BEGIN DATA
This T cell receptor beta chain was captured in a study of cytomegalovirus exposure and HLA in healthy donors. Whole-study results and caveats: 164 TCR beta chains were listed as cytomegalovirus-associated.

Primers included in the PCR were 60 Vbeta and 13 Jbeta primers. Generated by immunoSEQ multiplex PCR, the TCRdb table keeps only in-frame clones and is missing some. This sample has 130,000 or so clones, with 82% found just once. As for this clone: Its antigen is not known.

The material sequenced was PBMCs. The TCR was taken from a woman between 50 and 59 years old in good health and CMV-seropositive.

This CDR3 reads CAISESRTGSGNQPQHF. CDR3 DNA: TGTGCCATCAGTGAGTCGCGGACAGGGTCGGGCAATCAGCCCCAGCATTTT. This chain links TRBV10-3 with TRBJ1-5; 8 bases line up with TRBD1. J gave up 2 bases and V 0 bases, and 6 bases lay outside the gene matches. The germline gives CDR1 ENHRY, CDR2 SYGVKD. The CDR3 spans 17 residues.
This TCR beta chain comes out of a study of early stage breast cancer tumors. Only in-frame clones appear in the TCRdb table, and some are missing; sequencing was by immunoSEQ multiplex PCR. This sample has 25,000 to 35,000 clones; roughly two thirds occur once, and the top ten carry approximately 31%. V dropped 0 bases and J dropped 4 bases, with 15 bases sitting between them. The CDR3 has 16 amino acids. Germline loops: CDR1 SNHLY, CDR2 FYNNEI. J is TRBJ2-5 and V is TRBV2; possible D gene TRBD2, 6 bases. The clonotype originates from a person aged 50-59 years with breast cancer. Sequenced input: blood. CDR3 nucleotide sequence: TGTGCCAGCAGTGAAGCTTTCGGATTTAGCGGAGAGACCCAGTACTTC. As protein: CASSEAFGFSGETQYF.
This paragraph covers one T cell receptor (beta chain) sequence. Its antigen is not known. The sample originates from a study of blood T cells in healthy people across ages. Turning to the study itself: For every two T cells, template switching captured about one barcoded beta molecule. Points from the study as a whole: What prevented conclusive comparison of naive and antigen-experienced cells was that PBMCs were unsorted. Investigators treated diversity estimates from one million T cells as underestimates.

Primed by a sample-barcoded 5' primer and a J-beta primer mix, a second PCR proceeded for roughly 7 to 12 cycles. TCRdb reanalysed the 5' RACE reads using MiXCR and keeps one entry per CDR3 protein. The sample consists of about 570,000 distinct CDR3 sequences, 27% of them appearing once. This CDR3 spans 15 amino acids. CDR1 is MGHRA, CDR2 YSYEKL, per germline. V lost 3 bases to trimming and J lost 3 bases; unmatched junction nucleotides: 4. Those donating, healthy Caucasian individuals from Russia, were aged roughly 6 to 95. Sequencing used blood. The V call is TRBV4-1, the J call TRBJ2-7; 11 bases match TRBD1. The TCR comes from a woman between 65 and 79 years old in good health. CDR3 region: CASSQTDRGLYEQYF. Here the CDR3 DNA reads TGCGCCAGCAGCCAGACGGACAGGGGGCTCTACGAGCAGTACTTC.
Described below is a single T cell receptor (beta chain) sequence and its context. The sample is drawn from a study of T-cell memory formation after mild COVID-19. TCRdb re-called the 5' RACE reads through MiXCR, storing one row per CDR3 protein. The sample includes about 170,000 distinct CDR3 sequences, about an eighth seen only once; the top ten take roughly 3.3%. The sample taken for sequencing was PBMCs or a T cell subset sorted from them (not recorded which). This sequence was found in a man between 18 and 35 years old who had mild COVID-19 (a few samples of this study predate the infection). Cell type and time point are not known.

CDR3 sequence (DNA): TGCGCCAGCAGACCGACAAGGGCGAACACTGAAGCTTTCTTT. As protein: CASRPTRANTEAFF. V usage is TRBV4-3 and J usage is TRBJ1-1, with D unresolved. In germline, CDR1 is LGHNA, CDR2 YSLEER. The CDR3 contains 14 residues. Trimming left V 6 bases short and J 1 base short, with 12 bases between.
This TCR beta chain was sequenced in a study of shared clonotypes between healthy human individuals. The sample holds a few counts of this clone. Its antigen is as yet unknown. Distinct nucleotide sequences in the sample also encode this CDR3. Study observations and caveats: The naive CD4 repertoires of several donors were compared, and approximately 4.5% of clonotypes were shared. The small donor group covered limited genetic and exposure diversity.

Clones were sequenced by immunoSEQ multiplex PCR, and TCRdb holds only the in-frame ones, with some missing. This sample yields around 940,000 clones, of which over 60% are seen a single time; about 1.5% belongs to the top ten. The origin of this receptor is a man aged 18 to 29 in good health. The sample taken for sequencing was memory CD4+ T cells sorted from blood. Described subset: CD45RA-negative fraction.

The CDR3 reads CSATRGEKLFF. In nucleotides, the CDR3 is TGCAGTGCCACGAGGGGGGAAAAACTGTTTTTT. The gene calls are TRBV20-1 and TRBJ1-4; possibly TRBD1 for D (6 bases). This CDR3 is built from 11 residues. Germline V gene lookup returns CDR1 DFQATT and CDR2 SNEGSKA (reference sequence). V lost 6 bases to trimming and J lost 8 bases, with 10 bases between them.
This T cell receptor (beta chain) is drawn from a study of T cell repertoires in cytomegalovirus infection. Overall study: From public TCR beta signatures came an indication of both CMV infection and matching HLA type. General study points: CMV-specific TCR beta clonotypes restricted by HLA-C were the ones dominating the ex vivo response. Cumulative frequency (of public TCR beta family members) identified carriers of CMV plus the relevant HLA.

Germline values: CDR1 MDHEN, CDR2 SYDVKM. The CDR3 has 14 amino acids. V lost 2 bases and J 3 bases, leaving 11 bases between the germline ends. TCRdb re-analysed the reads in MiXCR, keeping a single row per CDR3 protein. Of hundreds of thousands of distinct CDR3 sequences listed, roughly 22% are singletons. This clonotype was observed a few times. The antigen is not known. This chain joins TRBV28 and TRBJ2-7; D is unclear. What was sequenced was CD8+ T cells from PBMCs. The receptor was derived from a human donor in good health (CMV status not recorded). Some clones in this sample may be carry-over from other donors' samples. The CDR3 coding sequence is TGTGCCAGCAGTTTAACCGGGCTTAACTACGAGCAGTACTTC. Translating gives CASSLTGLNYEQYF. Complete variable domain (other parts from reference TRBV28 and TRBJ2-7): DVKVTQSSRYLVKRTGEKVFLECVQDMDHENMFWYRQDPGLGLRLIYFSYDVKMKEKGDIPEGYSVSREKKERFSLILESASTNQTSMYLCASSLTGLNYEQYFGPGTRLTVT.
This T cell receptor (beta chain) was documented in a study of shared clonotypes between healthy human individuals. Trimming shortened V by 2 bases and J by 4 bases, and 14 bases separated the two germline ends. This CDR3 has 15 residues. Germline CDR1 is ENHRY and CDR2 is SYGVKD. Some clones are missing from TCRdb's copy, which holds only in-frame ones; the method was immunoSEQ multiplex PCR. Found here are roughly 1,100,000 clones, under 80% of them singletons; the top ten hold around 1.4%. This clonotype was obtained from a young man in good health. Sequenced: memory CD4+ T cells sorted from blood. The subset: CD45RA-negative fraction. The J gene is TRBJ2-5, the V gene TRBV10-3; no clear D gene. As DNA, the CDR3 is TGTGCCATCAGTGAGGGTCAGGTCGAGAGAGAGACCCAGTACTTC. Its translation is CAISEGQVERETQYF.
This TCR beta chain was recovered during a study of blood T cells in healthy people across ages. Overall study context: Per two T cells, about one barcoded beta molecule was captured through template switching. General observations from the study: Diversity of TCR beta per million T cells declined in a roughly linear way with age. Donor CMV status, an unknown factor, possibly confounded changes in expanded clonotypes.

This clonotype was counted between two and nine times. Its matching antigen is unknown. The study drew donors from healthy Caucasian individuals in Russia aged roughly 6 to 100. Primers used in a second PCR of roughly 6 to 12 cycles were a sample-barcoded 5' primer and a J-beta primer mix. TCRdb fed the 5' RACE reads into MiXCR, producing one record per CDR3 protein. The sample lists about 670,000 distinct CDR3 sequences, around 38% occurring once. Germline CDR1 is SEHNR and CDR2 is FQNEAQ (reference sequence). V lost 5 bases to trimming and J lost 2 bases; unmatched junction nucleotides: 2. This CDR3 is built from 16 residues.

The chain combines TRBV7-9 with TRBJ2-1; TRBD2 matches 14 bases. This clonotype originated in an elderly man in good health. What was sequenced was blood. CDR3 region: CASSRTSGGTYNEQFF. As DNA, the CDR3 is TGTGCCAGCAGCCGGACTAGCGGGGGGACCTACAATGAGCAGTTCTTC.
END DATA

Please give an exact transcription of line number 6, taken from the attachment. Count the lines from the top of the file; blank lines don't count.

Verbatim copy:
This paragraph covers one T cell receptor (beta chain) sequence. Its antigen is not known. The sample originates from a study of blood T cells in healthy people across ages. Turning to the study itself: For every two T cells, template switching captured about one barcoded beta molecule. Points from the study as a whole: What prevented conclusive comparison of naive and antigen-experienced cells was that PBMCs were unsorted. Investigators treated diversity estimates from one million T cells as underestimates.